The king claimed he did not take delight in causing war, but that he only waged it to in order to reach his dream. He was incapable of doing otherwise. “When feathers can’t be lifted, someone isn’t using their strength,” Mencius responded. “And when the people aren’t watched over, someone isn’t using their compassion.” Here, Mencius was distinguishing between the unwilling and the incapable. If the king could feel compassion for an animal and save its life, he could feel compassion for people, give up military aggression, and find another way to rule. “If you aren’t a true king, it’s only because you’re unwilling, not because you’re incapable.” He must refuse to let his moral sense wither, Mencius said, and bring his virtue to full fruition. Only then would he be a true king.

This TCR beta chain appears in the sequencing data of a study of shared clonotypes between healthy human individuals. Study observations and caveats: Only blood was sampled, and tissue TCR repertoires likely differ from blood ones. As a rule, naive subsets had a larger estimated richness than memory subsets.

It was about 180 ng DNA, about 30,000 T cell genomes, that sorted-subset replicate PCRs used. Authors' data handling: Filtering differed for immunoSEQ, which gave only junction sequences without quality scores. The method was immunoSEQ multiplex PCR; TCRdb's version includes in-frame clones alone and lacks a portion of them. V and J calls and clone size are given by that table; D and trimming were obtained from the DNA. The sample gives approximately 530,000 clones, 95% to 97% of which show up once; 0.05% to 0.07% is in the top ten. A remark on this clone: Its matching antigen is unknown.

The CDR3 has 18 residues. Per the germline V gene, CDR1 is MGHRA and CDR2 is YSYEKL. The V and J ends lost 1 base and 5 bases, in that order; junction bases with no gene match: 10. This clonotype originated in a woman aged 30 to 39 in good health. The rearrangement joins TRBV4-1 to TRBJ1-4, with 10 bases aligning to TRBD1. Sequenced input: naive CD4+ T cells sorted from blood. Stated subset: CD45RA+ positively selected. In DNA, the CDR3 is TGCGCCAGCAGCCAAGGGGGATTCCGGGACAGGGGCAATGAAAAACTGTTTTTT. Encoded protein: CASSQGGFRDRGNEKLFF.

Unfortunately, King Xuan of Qi didn’t see the benefit of embracing Confucian philosophy during the period of Warring States. He ignored Mencius’s advice, and continued to engage in wars, only to meet his fatal defeat. In the end, King Xuan was ashamed to face Mencius and lamented his choices. Although he plunged ahead with trying to rule by aggression, I think his admission of shame still attests to Mencius’s philosophy of human innate goodness, our capacity for compassion that never dies.

 

Jin Li is Professor of Education and Human Development at Brown University. She was one of the six inaugural fellows selected by the Berggruen Philosophy and Culture Center at the Center for Advanced Study in the Behavioral Sciences, Stanford University, in 2015–16, and at Tsinghua University, China,
in 2016–17.